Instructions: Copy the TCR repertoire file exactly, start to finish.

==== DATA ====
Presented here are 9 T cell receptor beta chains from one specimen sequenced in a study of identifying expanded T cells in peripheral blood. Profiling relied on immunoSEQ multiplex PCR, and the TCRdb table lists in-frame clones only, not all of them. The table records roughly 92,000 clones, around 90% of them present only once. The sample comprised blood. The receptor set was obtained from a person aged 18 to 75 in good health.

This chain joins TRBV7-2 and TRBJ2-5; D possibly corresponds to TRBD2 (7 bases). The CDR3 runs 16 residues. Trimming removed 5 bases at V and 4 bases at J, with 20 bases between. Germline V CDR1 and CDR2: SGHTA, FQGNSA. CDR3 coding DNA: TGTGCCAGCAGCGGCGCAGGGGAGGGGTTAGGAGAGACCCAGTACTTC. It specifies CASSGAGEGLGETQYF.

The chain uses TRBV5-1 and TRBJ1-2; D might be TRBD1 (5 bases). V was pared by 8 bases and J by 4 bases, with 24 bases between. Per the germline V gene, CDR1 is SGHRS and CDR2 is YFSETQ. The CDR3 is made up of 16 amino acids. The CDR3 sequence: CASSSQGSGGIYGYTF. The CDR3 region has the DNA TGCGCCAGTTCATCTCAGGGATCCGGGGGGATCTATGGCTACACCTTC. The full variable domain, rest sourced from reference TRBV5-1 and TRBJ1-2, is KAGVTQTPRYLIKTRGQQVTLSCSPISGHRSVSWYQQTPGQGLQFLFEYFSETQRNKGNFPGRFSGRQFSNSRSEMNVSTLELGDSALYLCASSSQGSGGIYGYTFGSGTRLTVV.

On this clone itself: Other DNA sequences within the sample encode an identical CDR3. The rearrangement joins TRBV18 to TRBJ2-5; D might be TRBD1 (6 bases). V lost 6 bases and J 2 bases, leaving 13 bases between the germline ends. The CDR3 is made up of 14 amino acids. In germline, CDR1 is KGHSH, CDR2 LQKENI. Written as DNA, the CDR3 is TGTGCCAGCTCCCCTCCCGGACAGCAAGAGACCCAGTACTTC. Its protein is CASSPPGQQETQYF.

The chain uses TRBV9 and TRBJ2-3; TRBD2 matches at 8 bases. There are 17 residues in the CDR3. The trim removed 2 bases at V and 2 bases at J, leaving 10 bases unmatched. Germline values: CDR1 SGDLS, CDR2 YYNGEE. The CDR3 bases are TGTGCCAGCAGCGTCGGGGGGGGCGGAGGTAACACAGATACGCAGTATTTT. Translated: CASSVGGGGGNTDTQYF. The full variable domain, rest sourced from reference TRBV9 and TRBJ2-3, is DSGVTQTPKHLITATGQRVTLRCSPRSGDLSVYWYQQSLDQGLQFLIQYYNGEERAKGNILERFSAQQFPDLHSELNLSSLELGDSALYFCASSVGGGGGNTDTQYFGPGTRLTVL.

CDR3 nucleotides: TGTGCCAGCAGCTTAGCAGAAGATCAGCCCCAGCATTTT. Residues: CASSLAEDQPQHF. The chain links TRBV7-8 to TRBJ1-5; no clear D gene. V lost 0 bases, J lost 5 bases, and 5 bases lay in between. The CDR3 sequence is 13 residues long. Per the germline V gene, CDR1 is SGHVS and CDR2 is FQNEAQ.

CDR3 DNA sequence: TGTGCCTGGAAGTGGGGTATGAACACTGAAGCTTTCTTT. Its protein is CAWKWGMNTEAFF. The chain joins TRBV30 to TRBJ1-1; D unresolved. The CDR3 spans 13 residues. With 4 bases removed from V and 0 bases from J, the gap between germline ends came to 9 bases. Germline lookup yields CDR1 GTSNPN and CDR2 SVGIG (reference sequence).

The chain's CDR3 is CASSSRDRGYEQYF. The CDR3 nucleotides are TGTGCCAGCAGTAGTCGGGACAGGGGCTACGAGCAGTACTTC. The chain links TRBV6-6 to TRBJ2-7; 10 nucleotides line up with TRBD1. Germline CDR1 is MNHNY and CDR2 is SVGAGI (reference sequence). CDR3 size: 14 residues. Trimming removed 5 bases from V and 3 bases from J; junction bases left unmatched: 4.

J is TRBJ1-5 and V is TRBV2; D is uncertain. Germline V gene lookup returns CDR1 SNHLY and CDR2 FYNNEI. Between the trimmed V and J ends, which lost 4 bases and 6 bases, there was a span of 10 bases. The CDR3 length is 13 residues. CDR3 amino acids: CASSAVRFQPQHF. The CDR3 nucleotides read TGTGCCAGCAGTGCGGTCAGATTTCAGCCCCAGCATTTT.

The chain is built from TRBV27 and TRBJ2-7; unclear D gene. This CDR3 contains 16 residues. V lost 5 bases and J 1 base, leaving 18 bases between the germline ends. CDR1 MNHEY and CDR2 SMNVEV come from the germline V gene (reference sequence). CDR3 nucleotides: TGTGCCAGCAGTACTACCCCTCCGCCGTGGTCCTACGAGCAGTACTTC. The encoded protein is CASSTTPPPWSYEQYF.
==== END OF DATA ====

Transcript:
Presented here are 9 T cell receptor beta chains from one specimen sequenced in a study of identifying expanded T cells in peripheral blood. Profiling relied on immunoSEQ multiplex PCR, and the TCRdb table lists in-frame clones only, not all of them. The table records roughly 92,000 clones, around 90% of them present only once. The sample comprised blood. The receptor set was obtained from a person aged 18 to 75 in good health.

This chain joins TRBV7-2 and TRBJ2-5; D possibly corresponds to TRBD2 (7 bases). The CDR3 runs 16 residues. Trimming removed 5 bases at V and 4 bases at J, with 20 bases between. Germline V CDR1 and CDR2: SGHTA, FQGNSA. CDR3 coding DNA: TGTGCCAGCAGCGGCGCAGGGGAGGGGTTAGGAGAGACCCAGTACTTC. It specifies CASSGAGEGLGETQYF.

The chain uses TRBV5-1 and TRBJ1-2; D might be TRBD1 (5 bases). V was pared by 8 bases and J by 4 bases, with 24 bases between. Per the germline V gene, CDR1 is SGHRS and CDR2 is YFSETQ. The CDR3 is made up of 16 amino acids. The CDR3 sequence: CASSSQGSGGIYGYTF. The CDR3 region has the DNA TGCGCCAGTTCATCTCAGGGATCCGGGGGGATCTATGGCTACACCTTC. The full variable domain, rest sourced from reference TRBV5-1 and TRBJ1-2, is KAGVTQTPRYLIKTRGQQVTLSCSPISGHRSVSWYQQTPGQGLQFLFEYFSETQRNKGNFPGRFSGRQFSNSRSEMNVSTLELGDSALYLCASSSQGSGGIYGYTFGSGTRLTVV.

On this clone itself: Other DNA sequences within the sample encode an identical CDR3. The rearrangement joins TRBV18 to TRBJ2-5; D might be TRBD1 (6 bases). V lost 6 bases and J 2 bases, leaving 13 bases between the germline ends. The CDR3 is made up of 14 amino acids. In germline, CDR1 is KGHSH, CDR2 LQKENI. Written as DNA, the CDR3 is TGTGCCAGCTCCCCTCCCGGACAGCAAGAGACCCAGTACTTC. Its protein is CASSPPGQQETQYF.

The chain uses TRBV9 and TRBJ2-3; TRBD2 matches at 8 bases. There are 17 residues in the CDR3. The trim removed 2 bases at V and 2 bases at J, leaving 10 bases unmatched. Germline values: CDR1 SGDLS, CDR2 YYNGEE. The CDR3 bases are TGTGCCAGCAGCGTCGGGGGGGGCGGAGGTAACACAGATACGCAGTATTTT. Translated: CASSVGGGGGNTDTQYF. The full variable domain, rest sourced from reference TRBV9 and TRBJ2-3, is DSGVTQTPKHLITATGQRVTLRCSPRSGDLSVYWYQQSLDQGLQFLIQYYNGEERAKGNILERFSAQQFPDLHSELNLSSLELGDSALYFCASSVGGGGGNTDTQYFGPGTRLTVL.

CDR3 nucleotides: TGTGCCAGCAGCTTAGCAGAAGATCAGCCCCAGCATTTT. Residues: CASSLAEDQPQHF. The chain links TRBV7-8 to TRBJ1-5; no clear D gene. V lost 0 bases, J lost 5 bases, and 5 bases lay in between. The CDR3 sequence is 13 residues long. Per the germline V gene, CDR1 is SGHVS and CDR2 is FQNEAQ.

CDR3 DNA sequence: TGTGCCTGGAAGTGGGGTATGAACACTGAAGCTTTCTTT. Its protein is CAWKWGMNTEAFF. The chain joins TRBV30 to TRBJ1-1; D unresolved. The CDR3 spans 13 residues. With 4 bases removed from V and 0 bases from J, the gap between germline ends came to 9 bases. Germline lookup yields CDR1 GTSNPN and CDR2 SVGIG (reference sequence).

The chain's CDR3 is CASSSRDRGYEQYF. The CDR3 nucleotides are TGTGCCAGCAGTAGTCGGGACAGGGGCTACGAGCAGTACTTC. The chain links TRBV6-6 to TRBJ2-7; 10 nucleotides line up with TRBD1. Germline CDR1 is MNHNY and CDR2 is SVGAGI (reference sequence). CDR3 size: 14 residues. Trimming removed 5 bases from V and 3 bases from J; junction bases left unmatched: 4.

J is TRBJ1-5 and V is TRBV2; D is uncertain. Germline V gene lookup returns CDR1 SNHLY and CDR2 FYNNEI. Between the trimmed V and J ends, which lost 4 bases and 6 bases, there was a span of 10 bases. The CDR3 length is 13 residues. CDR3 amino acids: CASSAVRFQPQHF. The CDR3 nucleotides read TGTGCCAGCAGTGCGGTCAGATTTCAGCCCCAGCATTTT.

The chain is built from TRBV27 and TRBJ2-7; unclear D gene. This CDR3 contains 16 residues. V lost 5 bases and J 1 base, leaving 18 bases between the germline ends. CDR1 MNHEY and CDR2 SMNVEV come from the germline V gene (reference sequence). CDR3 nucleotides: TGTGCCAGCAGTACTACCCCTCCGCCGTGGTCCTACGAGCAGTACTTC. The encoded protein is CASSTTPPPWSYEQYF.